Brexit voter registration website may have suffered DDoS attack at the hands of Russia or China
The Brexit process is now officially underway, but there is still a good deal of talk about the validity of the outcome. A number of members of parliament have expressed concerns that a foreign government may have interfered with the referendum, making it difficult or impossible for people to register to vote.
The Commons public administration and constitutional affairs committee (PACAC) has published a report which looks at the possible causes for the crash of the "register to vote" site last year. It suggests that the crash bears the hallmarks of a DDoS attack, and notes that this is a tactic employed by both Russia and China in the past.
While the report does not go quite as far as pointing the finger of blame at either of the two countries, the allegation is very loosely veiled. This is not the first time Russia and China have been accused of such activities, with Russia most recently suspected of having some involvement in the outcome of the US presidential election.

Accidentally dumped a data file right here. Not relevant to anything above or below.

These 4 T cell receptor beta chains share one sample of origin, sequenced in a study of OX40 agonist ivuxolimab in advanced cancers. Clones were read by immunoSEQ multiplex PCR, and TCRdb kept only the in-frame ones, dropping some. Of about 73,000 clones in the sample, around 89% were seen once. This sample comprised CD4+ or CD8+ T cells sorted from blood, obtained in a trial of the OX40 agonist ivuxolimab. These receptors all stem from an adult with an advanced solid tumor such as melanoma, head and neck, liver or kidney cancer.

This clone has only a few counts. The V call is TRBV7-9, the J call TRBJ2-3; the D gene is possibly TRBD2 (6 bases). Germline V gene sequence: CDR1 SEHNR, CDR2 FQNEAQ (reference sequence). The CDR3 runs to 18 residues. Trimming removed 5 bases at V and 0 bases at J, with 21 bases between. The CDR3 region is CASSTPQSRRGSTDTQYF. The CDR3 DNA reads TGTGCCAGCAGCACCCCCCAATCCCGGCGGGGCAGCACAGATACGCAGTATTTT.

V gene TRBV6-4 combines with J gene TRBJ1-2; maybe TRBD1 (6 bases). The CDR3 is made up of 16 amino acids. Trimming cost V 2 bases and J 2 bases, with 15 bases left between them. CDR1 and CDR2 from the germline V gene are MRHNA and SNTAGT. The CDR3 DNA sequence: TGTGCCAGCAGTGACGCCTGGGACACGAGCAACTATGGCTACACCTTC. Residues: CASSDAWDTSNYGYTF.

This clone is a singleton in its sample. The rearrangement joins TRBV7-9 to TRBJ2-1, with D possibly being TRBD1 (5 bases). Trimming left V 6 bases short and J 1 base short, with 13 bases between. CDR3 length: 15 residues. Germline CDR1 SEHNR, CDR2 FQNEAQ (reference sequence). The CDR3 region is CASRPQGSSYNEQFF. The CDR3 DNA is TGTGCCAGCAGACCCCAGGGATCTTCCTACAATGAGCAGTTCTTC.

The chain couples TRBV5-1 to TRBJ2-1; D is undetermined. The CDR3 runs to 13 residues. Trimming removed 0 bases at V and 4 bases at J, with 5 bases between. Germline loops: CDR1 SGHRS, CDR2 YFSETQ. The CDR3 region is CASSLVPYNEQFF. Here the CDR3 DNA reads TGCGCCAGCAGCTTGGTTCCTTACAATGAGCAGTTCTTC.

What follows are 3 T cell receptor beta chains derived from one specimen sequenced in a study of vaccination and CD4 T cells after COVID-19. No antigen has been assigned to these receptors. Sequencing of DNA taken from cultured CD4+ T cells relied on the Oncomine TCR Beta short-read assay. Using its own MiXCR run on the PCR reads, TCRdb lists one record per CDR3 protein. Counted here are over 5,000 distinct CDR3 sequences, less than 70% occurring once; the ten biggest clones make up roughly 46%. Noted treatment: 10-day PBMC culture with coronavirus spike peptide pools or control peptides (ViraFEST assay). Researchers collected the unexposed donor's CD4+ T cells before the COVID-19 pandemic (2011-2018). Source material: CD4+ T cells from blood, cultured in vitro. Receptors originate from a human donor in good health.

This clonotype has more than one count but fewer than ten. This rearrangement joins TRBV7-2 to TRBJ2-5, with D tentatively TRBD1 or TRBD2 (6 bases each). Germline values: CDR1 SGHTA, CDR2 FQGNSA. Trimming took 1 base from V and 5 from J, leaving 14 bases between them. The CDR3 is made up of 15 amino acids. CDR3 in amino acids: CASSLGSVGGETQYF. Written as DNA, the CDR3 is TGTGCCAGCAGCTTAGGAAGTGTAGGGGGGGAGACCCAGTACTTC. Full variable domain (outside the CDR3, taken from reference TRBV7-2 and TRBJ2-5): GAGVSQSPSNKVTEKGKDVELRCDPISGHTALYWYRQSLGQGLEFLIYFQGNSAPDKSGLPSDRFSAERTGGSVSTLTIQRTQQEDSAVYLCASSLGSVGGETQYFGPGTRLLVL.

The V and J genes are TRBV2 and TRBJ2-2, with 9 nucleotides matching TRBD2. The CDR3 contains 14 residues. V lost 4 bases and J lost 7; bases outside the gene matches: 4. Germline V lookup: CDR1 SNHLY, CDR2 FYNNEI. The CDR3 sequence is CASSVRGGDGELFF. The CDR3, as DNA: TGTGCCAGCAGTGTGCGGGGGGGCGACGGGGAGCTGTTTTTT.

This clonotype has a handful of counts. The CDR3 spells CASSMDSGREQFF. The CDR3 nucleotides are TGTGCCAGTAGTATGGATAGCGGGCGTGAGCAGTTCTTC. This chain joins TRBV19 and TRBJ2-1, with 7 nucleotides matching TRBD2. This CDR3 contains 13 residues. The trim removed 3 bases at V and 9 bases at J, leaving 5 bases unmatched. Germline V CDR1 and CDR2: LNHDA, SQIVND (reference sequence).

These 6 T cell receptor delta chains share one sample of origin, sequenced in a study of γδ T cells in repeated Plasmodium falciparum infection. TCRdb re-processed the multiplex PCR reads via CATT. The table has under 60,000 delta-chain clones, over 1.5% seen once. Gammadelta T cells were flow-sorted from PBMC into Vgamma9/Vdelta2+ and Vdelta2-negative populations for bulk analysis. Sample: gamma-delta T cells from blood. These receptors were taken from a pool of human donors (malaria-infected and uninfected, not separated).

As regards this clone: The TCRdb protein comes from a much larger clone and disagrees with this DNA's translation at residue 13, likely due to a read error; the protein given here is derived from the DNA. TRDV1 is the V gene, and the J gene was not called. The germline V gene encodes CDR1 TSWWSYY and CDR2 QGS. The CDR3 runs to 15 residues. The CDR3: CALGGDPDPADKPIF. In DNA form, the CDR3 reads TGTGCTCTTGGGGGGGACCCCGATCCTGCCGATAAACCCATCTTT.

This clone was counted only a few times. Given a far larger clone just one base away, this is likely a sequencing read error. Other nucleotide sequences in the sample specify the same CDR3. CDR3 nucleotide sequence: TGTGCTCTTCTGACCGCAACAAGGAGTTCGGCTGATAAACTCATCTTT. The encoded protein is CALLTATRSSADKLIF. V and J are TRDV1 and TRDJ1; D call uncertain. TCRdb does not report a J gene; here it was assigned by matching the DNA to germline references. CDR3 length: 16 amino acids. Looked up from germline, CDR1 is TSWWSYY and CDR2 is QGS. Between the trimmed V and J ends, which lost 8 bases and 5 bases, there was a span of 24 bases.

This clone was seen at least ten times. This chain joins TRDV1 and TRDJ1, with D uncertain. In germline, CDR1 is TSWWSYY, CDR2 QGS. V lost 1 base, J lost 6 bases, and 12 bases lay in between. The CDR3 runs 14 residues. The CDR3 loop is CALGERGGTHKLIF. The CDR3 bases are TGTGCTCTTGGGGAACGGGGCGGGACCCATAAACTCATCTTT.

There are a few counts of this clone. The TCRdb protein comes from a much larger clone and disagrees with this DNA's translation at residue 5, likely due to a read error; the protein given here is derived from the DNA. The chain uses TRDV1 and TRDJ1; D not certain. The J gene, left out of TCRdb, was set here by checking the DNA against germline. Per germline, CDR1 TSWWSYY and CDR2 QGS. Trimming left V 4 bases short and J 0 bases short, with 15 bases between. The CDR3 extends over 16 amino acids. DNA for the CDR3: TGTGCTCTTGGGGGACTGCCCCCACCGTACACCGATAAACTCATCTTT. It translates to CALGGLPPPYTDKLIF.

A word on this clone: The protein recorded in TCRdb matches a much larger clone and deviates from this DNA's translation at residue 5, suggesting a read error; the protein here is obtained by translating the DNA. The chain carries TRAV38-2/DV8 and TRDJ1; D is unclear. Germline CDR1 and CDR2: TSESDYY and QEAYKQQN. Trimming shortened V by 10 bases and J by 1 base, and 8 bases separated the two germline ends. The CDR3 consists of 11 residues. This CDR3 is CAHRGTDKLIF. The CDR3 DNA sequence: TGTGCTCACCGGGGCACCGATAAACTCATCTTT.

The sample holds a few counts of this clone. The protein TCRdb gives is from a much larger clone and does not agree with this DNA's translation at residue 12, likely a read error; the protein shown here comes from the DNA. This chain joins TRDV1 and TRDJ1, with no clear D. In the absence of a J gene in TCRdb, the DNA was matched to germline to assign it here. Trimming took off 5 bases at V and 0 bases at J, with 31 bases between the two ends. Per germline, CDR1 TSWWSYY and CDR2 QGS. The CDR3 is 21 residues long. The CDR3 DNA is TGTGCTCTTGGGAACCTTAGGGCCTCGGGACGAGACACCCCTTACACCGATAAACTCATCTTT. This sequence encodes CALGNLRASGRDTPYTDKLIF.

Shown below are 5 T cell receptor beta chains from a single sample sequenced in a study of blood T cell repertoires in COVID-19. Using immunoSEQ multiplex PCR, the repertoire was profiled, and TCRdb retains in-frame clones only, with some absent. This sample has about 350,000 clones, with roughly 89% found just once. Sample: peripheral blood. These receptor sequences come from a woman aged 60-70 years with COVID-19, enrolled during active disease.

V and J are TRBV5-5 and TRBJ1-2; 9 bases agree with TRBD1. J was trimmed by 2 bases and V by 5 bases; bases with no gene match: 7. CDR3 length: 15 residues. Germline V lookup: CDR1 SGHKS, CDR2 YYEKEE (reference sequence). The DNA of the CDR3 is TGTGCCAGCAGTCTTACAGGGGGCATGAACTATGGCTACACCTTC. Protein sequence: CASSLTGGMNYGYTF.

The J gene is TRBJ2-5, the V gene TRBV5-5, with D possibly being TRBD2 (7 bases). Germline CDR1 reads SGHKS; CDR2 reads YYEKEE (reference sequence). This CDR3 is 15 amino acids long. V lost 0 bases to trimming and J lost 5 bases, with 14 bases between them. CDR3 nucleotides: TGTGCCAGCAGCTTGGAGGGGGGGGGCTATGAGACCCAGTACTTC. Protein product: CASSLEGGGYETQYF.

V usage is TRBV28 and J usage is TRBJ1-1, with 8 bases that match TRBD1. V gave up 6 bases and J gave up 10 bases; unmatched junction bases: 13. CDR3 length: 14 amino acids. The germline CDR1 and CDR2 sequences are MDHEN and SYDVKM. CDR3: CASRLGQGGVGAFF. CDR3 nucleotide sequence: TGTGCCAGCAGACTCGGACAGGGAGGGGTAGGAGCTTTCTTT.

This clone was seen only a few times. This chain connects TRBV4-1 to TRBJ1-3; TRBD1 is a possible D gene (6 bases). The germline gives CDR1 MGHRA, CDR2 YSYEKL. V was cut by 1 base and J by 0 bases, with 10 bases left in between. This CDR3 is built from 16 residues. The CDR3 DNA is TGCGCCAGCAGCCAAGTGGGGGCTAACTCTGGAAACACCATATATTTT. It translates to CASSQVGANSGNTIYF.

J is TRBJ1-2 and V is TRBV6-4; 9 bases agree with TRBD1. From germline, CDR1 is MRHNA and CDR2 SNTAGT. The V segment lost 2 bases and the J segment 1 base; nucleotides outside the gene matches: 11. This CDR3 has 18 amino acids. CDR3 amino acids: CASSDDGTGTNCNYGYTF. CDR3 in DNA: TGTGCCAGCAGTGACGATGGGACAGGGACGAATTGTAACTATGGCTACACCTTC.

It has been suggested that the registration website collapsed simply because of the numbers of people trying to register to vote after a televised debate, but the report says a botnet-driven DDoS attack could not be ruled out.
The committee says:
The crash had indications of being a DDOS 'attack'. We understand that this is very common and easy to do with botnets [...] The key indicants are timing and relative volume rate [...] The US and UK understanding of 'cyber' is predominantly technical and computer network-based. For example, Russia and China use a cognitive approach based on understanding of mass psychology and of how to exploit individuals. The implications of this different understanding of cyber-attack, as purely technical or as reaching beyond the digital to influence public opinion, for the interference in elections and referendums are clear. PACAC is deeply concerned about these allegations about foreign interference.